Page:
May marked the 30th anniversary of the famous 1976 Paris Tasting in which French wine experts selected California wines over their French counterparts in a blind tasting. Those of you who follow wine news know, of course, that in the rematch of the original red wines that was staged to commemorate the anniversary, California wines won again, and decisively.
So I've been wondering, what the impact will be. Of course it's too soon to know if it will really have any impact on the wine world from a market perspective, but I've been watching to see what effect it has had from a psychological and journalistic perspective.
I don't know that I have any conclusions to share, but I can tell you what I've seen.
If you didn't manage to catch the immediate reporting of the second tasting's results here's some coverage from The Independent (London); Decanter Magazine; The San Francisco Chronicle; MSNBC; and The Napa Valley Register. Each provides an interesting "local" take on the immediate news.
Much ado was made (some before, most after the tasting) of the fact that the Rothschilds chose not to participate in the the tasting, and yanked their offer to host it at their estate when organizers refused their request that the tasting be done non-blind.
Then more interesting things started happening.
People started considering what this really meant, and analyzing the results.
Some people, including to a certain extend, the host Steven Spurrier, started twisting the results and even claiming that France actually won.
Eric Asimov got Paris Judgment fatigue and started complaining that the thing shouldn't have really happened in the first place.
Then people started saying even more interesting things.
Allegations surfaced that the first tasting, as well as this one were "faked" or "setup" as a publicity stunt. As usually happens when things get to this point, many people joined in agreement and countered in outrage.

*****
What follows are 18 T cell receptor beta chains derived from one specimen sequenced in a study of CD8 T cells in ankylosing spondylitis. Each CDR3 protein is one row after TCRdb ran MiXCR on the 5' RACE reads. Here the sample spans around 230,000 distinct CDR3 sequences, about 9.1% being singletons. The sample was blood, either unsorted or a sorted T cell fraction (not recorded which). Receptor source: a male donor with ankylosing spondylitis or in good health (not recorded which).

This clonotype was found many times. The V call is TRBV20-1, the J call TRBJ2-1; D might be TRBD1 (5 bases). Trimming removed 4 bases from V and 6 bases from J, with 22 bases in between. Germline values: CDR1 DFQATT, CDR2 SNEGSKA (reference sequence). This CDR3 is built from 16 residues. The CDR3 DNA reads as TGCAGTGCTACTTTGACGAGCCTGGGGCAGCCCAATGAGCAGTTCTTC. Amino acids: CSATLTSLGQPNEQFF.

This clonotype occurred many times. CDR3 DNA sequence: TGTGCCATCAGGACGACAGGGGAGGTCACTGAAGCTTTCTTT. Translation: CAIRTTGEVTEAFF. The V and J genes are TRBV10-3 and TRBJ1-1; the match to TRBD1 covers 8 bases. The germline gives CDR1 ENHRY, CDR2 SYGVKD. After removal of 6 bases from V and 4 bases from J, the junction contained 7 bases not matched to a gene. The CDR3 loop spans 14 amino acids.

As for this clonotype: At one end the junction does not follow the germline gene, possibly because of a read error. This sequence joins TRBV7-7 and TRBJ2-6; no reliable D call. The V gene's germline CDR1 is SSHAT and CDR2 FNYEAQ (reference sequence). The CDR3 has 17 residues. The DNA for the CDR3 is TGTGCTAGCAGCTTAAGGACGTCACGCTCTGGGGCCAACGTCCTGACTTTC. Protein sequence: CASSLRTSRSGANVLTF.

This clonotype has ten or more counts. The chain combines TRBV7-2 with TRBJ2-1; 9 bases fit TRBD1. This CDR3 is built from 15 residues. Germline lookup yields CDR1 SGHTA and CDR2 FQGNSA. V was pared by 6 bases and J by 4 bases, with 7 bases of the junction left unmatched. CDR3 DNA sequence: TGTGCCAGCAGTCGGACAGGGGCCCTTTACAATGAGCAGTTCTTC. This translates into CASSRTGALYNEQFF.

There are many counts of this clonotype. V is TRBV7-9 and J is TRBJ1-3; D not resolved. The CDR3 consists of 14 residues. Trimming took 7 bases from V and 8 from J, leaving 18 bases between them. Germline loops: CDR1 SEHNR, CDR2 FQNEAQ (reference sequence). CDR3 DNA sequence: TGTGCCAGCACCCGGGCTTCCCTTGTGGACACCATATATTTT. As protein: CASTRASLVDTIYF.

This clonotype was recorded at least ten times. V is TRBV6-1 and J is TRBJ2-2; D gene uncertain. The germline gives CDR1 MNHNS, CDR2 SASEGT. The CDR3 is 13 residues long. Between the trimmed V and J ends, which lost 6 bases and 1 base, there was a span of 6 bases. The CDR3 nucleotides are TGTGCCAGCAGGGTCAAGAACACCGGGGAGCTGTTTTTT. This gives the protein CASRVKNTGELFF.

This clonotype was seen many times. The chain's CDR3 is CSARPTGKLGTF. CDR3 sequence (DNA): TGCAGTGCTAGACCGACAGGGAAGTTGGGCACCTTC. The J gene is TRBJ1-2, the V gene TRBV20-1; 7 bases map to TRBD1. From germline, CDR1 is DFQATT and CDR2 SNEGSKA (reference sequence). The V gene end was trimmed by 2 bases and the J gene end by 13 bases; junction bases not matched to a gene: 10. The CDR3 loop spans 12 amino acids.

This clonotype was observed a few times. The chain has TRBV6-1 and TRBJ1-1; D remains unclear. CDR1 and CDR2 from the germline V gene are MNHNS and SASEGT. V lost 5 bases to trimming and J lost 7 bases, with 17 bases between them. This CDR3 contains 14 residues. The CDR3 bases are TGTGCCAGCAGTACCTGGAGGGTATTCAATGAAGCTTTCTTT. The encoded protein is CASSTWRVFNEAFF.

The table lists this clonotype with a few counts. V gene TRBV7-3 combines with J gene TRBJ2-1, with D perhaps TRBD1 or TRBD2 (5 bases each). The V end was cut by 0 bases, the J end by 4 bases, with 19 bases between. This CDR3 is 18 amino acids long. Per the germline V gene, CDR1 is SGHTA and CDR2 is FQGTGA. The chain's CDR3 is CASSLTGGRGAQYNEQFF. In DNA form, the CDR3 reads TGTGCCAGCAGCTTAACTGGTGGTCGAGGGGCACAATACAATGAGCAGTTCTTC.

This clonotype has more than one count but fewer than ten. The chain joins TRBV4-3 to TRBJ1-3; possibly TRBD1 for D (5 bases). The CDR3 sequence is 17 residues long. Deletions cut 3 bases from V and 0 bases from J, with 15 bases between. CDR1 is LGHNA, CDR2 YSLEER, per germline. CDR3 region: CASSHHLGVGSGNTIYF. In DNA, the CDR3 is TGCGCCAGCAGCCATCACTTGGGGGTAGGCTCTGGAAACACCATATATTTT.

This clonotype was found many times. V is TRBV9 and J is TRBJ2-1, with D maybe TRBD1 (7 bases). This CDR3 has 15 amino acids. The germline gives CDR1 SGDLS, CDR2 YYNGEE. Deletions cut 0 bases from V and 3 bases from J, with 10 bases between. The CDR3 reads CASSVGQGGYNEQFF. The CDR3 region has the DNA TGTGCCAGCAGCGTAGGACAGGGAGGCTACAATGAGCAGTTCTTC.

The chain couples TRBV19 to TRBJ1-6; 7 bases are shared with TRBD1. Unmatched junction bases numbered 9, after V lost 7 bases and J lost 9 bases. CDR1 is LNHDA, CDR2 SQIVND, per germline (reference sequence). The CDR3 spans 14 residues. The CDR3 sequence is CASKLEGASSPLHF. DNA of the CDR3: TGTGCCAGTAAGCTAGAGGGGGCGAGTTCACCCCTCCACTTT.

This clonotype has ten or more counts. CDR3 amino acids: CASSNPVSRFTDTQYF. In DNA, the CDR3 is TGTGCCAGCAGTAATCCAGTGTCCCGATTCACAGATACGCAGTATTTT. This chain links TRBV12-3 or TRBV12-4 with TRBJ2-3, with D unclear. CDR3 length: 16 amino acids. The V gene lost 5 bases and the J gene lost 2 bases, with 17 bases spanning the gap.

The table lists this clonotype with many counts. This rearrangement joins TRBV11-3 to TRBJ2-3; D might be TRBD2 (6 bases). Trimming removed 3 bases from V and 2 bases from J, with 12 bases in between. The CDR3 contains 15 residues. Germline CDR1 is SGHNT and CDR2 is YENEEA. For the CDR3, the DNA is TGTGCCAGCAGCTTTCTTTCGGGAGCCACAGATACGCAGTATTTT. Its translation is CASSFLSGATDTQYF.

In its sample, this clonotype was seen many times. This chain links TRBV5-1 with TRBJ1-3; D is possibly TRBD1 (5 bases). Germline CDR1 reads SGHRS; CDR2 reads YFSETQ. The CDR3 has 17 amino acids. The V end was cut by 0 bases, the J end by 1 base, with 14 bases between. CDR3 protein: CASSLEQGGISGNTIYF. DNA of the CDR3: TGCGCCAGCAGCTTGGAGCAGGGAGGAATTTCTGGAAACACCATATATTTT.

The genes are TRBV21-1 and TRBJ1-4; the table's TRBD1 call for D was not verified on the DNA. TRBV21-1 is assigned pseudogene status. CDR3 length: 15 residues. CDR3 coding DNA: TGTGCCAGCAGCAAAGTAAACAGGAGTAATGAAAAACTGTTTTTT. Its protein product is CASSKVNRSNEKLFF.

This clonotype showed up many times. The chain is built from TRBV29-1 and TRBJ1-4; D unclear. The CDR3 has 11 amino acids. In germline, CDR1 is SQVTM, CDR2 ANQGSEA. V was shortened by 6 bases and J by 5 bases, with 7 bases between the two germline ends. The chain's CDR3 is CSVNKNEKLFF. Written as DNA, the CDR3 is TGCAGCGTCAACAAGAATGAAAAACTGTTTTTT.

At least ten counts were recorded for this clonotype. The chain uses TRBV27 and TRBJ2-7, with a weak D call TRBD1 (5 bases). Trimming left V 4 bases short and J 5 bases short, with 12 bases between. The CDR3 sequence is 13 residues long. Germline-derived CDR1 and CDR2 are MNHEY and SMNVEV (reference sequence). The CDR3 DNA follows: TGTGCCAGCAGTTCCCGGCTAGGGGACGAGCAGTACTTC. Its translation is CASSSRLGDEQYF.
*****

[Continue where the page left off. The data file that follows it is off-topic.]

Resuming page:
Specifically, Marvin Shanken said "I thought it was a stunt the first time in 1976....Back then, I didn't pay much attention, as I knew the parties involved and thought they had an agenda. Why did they do it in the first place? What did they have to gain then? It was clear to me that they wanted to attract attention for themselves and the wines involved were their puppets. If the French wines had won, big deal, who would care? But if the California wines won, then maybe the event would attract attention. What a surprise, the California wines won! To the California wineries involved, they could not lose and they didn't. To the French wine producers, they could not win (and they didn't)."
There was no resolution on the matter of whether, in fact, the results were fake.
But there was resolution in congress. Specifically, the legislators of America took time out of their busy schedules filled with lobbyist luncheons and pork-barrel-bill-stuffing to give a little "NYAH NYAH" to the French, having not had an opportunity to do so since they renamed the frites in the Capitol Hill cafeteria "Freedom Fries" a few years ago.
And like all things scandalous, triumphant, and petty, it was announced that Hollywood is going to make a movie out of it, starring Jude Law and Hugh Grant. Who else?
All's well that ends in a multimillion dollar star vehicle about wine, I suppose. What do you think the real ending is?
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